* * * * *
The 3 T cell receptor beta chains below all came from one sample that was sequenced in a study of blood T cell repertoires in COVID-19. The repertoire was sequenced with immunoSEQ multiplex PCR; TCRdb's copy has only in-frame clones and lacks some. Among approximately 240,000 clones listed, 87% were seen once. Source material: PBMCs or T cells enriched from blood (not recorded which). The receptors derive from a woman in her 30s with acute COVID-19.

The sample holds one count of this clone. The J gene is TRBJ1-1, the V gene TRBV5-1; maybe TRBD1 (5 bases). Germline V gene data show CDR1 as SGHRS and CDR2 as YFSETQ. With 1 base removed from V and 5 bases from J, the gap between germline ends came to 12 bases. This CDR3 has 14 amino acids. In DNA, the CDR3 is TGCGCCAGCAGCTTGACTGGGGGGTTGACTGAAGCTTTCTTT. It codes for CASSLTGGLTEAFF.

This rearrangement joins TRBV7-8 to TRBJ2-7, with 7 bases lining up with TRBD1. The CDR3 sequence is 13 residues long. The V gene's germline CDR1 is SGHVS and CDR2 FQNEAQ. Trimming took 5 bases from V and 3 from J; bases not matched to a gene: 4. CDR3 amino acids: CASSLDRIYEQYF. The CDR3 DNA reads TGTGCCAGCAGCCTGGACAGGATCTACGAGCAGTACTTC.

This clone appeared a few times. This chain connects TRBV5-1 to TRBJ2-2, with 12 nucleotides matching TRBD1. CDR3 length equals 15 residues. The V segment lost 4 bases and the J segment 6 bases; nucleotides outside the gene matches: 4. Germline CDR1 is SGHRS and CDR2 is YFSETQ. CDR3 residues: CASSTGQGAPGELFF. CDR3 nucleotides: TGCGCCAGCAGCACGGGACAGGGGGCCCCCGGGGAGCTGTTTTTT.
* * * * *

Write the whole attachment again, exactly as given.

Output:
The 3 T cell receptor beta chains below all came from one sample that was sequenced in a study of blood T cell repertoires in COVID-19. The repertoire was sequenced with immunoSEQ multiplex PCR; TCRdb's copy has only in-frame clones and lacks some. Among approximately 240,000 clones listed, 87% were seen once. Source material: PBMCs or T cells enriched from blood (not recorded which). The receptors derive from a woman in her 30s with acute COVID-19.

The sample holds one count of this clone. The J gene is TRBJ1-1, the V gene TRBV5-1; maybe TRBD1 (5 bases). Germline V gene data show CDR1 as SGHRS and CDR2 as YFSETQ. With 1 base removed from V and 5 bases from J, the gap between germline ends came to 12 bases. This CDR3 has 14 amino acids. In DNA, the CDR3 is TGCGCCAGCAGCTTGACTGGGGGGTTGACTGAAGCTTTCTTT. It codes for CASSLTGGLTEAFF.

This rearrangement joins TRBV7-8 to TRBJ2-7, with 7 bases lining up with TRBD1. The CDR3 sequence is 13 residues long. The V gene's germline CDR1 is SGHVS and CDR2 FQNEAQ. Trimming took 5 bases from V and 3 from J; bases not matched to a gene: 4. CDR3 amino acids: CASSLDRIYEQYF. The CDR3 DNA reads TGTGCCAGCAGCCTGGACAGGATCTACGAGCAGTACTTC.

This clone appeared a few times. This chain connects TRBV5-1 to TRBJ2-2, with 12 nucleotides matching TRBD1. CDR3 length equals 15 residues. The V segment lost 4 bases and the J segment 6 bases; nucleotides outside the gene matches: 4. Germline CDR1 is SGHRS and CDR2 is YFSETQ. CDR3 residues: CASSTGQGAPGELFF. CDR3 nucleotides: TGCGCCAGCAGCACGGGACAGGGGGCCCCCGGGGAGCTGTTTTTT.